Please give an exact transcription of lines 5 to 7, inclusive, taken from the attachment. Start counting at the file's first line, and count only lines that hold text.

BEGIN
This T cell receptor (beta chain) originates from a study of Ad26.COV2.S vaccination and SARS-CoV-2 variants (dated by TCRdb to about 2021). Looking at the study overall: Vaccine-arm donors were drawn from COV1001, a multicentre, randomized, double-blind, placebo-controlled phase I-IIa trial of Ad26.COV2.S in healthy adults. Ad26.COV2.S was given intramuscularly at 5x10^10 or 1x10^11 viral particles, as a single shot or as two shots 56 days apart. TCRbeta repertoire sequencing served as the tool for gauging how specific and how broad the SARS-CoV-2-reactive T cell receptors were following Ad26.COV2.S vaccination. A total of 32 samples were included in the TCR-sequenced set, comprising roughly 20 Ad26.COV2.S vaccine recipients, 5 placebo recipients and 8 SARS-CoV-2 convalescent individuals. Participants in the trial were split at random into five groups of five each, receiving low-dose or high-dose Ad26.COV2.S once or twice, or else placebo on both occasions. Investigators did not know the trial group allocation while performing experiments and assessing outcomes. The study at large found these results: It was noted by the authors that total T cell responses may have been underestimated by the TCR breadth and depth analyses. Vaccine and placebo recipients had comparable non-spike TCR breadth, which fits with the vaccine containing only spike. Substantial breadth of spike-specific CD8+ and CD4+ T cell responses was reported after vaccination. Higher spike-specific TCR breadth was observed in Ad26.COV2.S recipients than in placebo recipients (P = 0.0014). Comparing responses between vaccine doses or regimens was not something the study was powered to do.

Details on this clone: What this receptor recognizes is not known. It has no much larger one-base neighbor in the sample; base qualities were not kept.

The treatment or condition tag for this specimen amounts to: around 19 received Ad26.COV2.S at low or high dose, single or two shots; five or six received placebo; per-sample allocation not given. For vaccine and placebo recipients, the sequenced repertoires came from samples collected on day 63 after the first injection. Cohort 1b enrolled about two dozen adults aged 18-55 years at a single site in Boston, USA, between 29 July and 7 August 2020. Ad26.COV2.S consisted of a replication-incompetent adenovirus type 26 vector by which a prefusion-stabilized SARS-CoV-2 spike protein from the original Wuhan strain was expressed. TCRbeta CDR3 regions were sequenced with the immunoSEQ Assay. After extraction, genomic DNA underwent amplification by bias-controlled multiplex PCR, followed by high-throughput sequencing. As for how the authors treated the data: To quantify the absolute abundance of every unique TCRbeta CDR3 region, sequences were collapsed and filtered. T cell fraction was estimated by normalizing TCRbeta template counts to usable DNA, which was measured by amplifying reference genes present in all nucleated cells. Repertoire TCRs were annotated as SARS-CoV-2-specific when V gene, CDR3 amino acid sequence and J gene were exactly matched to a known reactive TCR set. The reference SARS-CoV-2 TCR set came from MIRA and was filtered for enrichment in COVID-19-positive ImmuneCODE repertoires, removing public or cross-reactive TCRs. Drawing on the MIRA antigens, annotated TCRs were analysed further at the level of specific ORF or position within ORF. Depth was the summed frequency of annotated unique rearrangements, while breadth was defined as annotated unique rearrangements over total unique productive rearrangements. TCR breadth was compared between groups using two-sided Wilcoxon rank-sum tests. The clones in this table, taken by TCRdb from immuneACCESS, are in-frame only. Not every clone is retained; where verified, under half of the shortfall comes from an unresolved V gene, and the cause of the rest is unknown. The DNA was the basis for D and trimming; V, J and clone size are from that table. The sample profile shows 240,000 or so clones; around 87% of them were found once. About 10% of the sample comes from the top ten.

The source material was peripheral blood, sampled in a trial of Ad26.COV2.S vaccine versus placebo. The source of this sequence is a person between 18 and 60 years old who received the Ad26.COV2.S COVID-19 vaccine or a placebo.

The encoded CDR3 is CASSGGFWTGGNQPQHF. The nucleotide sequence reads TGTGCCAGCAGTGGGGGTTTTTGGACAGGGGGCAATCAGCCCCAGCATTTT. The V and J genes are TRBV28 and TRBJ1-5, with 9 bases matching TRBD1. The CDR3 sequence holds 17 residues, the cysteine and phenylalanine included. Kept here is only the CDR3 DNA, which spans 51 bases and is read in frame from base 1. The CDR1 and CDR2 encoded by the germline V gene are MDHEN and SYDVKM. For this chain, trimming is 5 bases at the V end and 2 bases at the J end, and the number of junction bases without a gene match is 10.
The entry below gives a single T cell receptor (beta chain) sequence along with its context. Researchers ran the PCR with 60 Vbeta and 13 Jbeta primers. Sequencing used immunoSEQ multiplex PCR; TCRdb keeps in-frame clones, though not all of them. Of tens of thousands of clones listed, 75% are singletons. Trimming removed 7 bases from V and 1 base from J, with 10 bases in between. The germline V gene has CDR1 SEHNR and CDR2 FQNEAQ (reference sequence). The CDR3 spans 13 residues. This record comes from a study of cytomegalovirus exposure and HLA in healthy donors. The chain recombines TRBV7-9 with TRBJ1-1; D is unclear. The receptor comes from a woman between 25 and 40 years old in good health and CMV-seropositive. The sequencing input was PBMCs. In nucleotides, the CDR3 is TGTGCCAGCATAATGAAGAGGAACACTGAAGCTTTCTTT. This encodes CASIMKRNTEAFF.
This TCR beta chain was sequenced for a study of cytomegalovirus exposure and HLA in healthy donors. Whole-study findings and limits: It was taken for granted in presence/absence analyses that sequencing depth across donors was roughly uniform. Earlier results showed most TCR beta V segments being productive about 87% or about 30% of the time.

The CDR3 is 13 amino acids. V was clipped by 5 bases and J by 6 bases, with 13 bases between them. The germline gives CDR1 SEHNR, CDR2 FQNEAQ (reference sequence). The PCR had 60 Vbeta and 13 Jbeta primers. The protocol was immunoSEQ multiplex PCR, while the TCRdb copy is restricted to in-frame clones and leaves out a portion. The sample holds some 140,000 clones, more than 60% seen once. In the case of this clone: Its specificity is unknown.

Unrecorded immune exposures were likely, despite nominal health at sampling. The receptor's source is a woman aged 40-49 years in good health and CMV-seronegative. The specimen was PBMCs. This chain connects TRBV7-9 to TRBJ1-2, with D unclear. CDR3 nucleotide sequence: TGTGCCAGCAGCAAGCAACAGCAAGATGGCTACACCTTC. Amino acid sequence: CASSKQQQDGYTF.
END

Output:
The encoded CDR3 is CASSGGFWTGGNQPQHF. The nucleotide sequence reads TGTGCCAGCAGTGGGGGTTTTTGGACAGGGGGCAATCAGCCCCAGCATTTT. The V and J genes are TRBV28 and TRBJ1-5, with 9 bases matching TRBD1. The CDR3 sequence holds 17 residues, the cysteine and phenylalanine included. Kept here is only the CDR3 DNA, which spans 51 bases and is read in frame from base 1. The CDR1 and CDR2 encoded by the germline V gene are MDHEN and SYDVKM. For this chain, trimming is 5 bases at the V end and 2 bases at the J end, and the number of junction bases without a gene match is 10.
The entry below gives a single T cell receptor (beta chain) sequence along with its context. Researchers ran the PCR with 60 Vbeta and 13 Jbeta primers. Sequencing used immunoSEQ multiplex PCR; TCRdb keeps in-frame clones, though not all of them. Of tens of thousands of clones listed, 75% are singletons. Trimming removed 7 bases from V and 1 base from J, with 10 bases in between. The germline V gene has CDR1 SEHNR and CDR2 FQNEAQ (reference sequence). The CDR3 spans 13 residues. This record comes from a study of cytomegalovirus exposure and HLA in healthy donors. The chain recombines TRBV7-9 with TRBJ1-1; D is unclear. The receptor comes from a woman between 25 and 40 years old in good health and CMV-seropositive. The sequencing input was PBMCs. In nucleotides, the CDR3 is TGTGCCAGCATAATGAAGAGGAACACTGAAGCTTTCTTT. This encodes CASIMKRNTEAFF.
This TCR beta chain was sequenced for a study of cytomegalovirus exposure and HLA in healthy donors. Whole-study findings and limits: It was taken for granted in presence/absence analyses that sequencing depth across donors was roughly uniform. Earlier results showed most TCR beta V segments being productive about 87% or about 30% of the time.